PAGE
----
Crime on Metro system down in 2017 compared to previous year

Metro crime data from Jan. 2018. Click on page above to see larger.

It goes without saying that safety and security is a very big deal for Metro customers — riders have told the agency that over and over.

And the message was received. In July, the Long Beach and Los Angeles police departments joined the Los Angeles Sheriff’s Department in patrolling the Metro system. The move was designed to increase the number of police on the Metro system at any given time. The agency has also expanded the number of its own security guards and private security guards on the system.

How’s it working? It’s certainly early to fully judge but stats from 2017 and January of this year are encouraging:

•Part one crimes — i.e. the most serious crimes — were down nine percent in 2017 from 2016.

•Part two crimes were down 32 percent in 2017 from 2016.

•Bus operator assaults were down 22 percent in 2017 from 2016.

•Since Metro adopted the multi-agency approach to policing the system, part one crimes are down 42.4 percent (from July of last year through this January) and part two crimes are down 25.5 percent.

The numbers from this past January have also been compiled and show the positive trends continuing:

•System-wide part one crimes were down by 19.7 percent in January 2018 when compared to Jan. 2017. In Jan. 2018, there were 3.3 part one crimes per million boardings.

•System-wide part two crimes were down by 22.1 percent from Jan. 2018 compared to Jan. 2017. Part one crimes on rail were down 11.5 percent and on bus down 35.6 percent.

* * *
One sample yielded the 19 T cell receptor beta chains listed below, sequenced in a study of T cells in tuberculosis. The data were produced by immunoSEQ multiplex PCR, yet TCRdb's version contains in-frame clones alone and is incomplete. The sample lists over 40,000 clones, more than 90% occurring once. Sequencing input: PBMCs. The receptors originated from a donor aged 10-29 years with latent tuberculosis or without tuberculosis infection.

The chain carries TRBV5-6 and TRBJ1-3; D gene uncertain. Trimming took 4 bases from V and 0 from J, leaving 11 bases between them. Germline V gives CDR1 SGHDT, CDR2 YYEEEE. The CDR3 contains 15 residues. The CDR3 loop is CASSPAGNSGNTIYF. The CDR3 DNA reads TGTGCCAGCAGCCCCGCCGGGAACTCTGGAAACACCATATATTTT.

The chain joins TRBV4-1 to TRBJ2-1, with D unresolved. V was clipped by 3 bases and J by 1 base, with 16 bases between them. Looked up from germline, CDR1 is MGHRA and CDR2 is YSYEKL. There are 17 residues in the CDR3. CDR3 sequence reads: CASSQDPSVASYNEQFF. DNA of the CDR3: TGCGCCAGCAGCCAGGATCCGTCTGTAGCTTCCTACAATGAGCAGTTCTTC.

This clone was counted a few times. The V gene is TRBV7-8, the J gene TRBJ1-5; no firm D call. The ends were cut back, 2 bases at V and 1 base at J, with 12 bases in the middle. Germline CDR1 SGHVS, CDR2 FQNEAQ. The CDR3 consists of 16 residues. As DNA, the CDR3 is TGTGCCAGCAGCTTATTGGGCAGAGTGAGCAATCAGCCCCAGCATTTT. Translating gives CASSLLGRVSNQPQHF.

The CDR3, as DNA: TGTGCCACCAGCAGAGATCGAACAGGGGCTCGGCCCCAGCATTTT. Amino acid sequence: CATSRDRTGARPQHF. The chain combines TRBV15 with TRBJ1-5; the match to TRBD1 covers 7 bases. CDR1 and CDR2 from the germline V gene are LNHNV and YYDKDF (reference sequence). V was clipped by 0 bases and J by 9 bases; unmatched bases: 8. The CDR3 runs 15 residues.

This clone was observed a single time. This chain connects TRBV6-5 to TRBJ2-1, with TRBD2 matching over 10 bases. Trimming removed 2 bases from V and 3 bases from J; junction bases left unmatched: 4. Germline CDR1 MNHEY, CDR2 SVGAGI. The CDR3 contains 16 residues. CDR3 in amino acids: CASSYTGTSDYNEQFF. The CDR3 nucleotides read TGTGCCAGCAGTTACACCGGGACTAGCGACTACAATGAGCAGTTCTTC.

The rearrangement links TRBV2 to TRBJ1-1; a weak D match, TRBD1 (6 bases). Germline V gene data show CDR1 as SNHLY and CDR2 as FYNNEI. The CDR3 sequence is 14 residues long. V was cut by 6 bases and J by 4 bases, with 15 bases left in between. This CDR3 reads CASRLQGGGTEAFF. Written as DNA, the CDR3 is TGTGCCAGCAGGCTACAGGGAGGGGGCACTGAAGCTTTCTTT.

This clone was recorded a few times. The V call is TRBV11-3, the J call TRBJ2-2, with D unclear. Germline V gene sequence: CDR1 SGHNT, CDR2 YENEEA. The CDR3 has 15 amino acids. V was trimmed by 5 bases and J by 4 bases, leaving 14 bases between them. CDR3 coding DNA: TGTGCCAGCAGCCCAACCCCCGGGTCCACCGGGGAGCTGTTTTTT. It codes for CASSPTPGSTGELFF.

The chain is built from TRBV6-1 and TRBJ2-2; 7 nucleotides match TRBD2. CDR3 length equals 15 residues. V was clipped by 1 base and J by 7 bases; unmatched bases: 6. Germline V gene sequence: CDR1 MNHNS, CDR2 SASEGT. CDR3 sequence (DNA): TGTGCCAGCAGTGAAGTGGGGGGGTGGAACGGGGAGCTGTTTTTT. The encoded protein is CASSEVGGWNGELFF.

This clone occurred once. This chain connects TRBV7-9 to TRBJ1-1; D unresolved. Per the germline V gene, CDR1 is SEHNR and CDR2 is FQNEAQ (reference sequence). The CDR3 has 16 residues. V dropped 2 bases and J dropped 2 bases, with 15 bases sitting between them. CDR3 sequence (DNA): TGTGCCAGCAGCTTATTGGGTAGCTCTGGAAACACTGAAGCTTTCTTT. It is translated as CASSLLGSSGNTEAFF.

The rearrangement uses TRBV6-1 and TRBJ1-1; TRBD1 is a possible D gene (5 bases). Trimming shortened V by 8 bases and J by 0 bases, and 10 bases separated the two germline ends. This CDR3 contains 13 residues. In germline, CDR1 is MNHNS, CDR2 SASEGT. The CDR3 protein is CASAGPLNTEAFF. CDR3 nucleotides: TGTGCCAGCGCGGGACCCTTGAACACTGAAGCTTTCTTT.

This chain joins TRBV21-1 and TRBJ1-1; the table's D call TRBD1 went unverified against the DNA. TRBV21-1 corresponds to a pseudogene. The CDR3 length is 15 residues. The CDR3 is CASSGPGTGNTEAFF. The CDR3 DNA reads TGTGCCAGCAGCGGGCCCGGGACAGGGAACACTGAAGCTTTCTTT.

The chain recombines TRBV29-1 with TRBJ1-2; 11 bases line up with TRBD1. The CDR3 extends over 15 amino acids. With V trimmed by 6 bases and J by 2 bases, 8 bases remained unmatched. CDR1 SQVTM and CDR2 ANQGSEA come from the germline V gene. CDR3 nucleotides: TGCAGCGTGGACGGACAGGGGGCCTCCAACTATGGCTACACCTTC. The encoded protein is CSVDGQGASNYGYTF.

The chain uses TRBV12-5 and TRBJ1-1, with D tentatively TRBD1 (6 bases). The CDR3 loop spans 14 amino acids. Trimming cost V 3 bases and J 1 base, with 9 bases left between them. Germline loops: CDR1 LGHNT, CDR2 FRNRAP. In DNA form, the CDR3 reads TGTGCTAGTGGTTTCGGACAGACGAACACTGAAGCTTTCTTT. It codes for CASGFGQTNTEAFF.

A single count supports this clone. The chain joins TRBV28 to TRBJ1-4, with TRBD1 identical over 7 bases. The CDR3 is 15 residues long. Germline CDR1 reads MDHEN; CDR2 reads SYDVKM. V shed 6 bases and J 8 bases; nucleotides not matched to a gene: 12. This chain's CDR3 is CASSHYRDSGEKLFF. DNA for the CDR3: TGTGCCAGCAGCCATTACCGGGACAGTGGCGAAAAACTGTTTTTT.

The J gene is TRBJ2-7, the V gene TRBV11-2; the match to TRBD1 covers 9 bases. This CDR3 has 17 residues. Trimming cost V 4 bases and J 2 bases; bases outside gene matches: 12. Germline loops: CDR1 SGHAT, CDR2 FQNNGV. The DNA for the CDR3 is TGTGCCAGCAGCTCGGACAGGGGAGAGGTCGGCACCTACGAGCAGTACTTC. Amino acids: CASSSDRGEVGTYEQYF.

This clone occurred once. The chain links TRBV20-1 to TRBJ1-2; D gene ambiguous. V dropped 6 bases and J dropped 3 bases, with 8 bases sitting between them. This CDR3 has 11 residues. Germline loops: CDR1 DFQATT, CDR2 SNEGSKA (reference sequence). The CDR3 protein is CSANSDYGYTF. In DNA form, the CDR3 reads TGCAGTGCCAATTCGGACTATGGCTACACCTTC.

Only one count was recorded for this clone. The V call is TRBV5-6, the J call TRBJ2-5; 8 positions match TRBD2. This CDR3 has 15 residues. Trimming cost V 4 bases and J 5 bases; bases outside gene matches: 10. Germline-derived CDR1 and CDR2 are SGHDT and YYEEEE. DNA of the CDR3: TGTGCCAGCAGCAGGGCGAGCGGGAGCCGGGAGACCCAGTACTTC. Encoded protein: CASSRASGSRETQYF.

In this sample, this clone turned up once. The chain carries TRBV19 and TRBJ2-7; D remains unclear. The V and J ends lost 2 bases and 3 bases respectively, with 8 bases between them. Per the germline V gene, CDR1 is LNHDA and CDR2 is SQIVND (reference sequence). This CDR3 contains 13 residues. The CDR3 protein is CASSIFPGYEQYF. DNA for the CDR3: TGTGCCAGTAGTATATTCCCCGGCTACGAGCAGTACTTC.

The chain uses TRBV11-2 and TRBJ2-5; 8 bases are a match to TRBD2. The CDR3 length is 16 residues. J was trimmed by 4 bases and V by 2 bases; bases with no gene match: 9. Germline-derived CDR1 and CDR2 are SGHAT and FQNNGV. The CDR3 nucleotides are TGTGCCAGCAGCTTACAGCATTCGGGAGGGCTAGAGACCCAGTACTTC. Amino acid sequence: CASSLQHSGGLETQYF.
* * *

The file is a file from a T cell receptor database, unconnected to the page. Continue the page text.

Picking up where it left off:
•Operator assaults were down by 47 percent in Jan. 2018 compared to Jan. 2017.

•Emergency response times averaged 3.91 minutes for the month of January 2018. By comparison, response times were five minutes or more in every month of 2017.

“We’re pleased to see these numbers but we’re also not going to stand pat,” said Alex Wiggins, Chief of Metro’s System Security and Law Enforcement Division. “Our goal is for every rider and every employee to feel safe 24/7.

“We know that we still have work to do — we want to tighten up our fare enforcement and work to mitigate the adverse impacts of homelessness, which is a big regional issue,” Wiggins added. “I’m pleased these numbers show progress and I appreciate the hard work and dedication of our law enforcement partners.”

5 replies

  1. I appreciate the increase of sheriffs/police on Metro trains. I definitely feel safer than before.

  2. What about the safety on the Metro buses and safety for the Metro Bus operators it’s always thin to no safety on the buses you have to make it safer for the operators and the customers on the buses

    • That is addressed in the data above. There are police on many of the buses now (I’ve been seeing them regularly on the route that I use to go to work).